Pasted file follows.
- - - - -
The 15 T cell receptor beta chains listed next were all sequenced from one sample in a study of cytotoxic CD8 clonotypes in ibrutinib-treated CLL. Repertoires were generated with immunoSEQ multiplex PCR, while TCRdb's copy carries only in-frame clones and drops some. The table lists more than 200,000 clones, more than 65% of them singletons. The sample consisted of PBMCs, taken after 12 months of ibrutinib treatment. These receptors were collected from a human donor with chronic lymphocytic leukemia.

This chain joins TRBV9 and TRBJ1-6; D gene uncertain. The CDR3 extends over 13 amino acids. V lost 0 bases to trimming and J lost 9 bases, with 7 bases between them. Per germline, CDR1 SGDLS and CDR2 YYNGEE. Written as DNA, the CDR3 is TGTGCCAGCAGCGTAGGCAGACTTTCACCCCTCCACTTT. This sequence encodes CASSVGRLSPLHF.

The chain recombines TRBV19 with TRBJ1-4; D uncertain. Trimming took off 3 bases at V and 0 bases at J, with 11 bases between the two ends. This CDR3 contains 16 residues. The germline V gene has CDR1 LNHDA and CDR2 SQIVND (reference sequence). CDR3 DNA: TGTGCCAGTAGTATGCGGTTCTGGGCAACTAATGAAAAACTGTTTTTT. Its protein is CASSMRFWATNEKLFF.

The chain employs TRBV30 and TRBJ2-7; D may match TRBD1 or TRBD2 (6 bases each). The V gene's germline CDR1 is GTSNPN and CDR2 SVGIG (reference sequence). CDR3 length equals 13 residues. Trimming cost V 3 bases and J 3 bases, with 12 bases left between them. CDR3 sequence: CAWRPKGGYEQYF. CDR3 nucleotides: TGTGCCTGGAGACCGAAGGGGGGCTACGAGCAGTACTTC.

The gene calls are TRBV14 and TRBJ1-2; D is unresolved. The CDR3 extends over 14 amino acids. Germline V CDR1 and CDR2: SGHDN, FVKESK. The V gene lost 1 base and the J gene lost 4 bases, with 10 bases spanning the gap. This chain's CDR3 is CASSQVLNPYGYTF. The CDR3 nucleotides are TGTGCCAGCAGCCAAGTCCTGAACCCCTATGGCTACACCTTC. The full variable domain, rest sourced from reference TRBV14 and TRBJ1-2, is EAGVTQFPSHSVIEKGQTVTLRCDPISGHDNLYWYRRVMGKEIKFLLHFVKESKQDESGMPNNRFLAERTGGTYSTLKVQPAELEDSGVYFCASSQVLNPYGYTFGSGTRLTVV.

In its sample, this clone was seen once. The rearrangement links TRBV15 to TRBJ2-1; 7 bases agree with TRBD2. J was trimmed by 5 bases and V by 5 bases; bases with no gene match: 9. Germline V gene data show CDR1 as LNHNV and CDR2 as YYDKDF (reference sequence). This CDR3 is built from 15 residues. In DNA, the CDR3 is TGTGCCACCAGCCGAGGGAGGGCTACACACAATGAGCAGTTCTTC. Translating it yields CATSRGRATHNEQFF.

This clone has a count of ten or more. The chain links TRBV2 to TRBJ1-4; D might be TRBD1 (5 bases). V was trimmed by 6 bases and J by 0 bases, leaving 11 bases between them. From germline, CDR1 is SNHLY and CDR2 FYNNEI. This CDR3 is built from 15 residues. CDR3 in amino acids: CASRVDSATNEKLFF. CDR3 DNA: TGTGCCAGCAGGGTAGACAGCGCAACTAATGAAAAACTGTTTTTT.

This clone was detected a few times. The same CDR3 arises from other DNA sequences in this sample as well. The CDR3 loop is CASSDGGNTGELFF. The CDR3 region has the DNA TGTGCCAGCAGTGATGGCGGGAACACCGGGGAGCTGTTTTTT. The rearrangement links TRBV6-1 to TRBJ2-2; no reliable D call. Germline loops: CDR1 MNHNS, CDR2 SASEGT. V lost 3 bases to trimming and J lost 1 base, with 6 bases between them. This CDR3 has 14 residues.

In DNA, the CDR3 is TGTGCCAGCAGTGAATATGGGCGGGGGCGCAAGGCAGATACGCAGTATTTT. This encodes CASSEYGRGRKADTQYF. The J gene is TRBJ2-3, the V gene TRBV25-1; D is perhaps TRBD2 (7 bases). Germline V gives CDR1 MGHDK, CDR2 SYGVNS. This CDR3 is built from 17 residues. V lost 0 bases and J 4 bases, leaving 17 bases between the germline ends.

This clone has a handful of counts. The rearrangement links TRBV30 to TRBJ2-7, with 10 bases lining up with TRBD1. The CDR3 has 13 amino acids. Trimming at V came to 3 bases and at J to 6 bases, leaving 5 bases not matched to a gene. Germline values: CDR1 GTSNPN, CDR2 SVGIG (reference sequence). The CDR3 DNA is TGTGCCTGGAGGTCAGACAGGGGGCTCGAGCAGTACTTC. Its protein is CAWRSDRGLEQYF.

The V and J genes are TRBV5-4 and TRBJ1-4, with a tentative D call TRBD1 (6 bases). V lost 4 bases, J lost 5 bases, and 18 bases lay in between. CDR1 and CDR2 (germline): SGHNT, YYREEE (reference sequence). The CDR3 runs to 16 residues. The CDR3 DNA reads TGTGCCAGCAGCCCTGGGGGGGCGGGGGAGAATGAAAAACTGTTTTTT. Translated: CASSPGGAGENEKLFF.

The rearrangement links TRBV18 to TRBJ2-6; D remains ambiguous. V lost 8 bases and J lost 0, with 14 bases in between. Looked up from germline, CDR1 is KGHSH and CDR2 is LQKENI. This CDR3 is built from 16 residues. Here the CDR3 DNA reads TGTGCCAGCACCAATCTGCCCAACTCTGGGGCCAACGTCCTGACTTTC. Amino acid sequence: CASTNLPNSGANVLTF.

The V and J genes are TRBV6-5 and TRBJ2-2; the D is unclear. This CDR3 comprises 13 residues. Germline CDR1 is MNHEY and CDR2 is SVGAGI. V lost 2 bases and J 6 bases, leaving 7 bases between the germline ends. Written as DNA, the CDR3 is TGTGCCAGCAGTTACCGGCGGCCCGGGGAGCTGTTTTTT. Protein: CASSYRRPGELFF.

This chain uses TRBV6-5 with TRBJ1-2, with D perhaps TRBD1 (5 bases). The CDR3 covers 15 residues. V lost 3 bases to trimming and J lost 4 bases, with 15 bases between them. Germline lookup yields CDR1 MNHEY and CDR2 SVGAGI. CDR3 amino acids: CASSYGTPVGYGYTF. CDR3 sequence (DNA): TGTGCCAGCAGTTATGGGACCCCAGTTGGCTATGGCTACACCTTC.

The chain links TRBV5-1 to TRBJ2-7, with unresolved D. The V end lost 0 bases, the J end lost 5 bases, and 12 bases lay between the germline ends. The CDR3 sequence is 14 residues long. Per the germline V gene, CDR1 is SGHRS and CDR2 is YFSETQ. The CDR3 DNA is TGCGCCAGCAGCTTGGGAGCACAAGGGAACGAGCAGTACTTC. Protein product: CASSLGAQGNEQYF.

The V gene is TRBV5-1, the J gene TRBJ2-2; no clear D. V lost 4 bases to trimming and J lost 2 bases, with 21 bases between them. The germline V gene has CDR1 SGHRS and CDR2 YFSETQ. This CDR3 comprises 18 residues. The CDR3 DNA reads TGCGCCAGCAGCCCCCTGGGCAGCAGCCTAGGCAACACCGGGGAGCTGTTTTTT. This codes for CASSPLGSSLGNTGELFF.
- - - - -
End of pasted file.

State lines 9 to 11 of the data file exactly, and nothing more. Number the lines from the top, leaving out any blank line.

In DNA, the CDR3 is TGTGCCAGCAGTGAATATGGGCGGGGGCGCAAGGCAGATACGCAGTATTTT. This encodes CASSEYGRGRKADTQYF. The J gene is TRBJ2-3, the V gene TRBV25-1; D is perhaps TRBD2 (7 bases). Germline V gives CDR1 MGHDK, CDR2 SYGVNS. This CDR3 is built from 17 residues. V lost 0 bases and J 4 bases, leaving 17 bases between the germline ends.

This clone has a handful of counts. The rearrangement links TRBV30 to TRBJ2-7, with 10 bases lining up with TRBD1. The CDR3 has 13 amino acids. Trimming at V came to 3 bases and at J to 6 bases, leaving 5 bases not matched to a gene. Germline values: CDR1 GTSNPN, CDR2 SVGIG (reference sequence). The CDR3 DNA is TGTGCCTGGAGGTCAGACAGGGGGCTCGAGCAGTACTTC. Its protein is CAWRSDRGLEQYF.

The V and J genes are TRBV5-4 and TRBJ1-4, with a tentative D call TRBD1 (6 bases). V lost 4 bases, J lost 5 bases, and 18 bases lay in between. CDR1 and CDR2 (germline): SGHNT, YYREEE (reference sequence). The CDR3 runs to 16 residues. The CDR3 DNA reads TGTGCCAGCAGCCCTGGGGGGGCGGGGGAGAATGAAAAACTGTTTTTT. Translated: CASSPGGAGENEKLFF.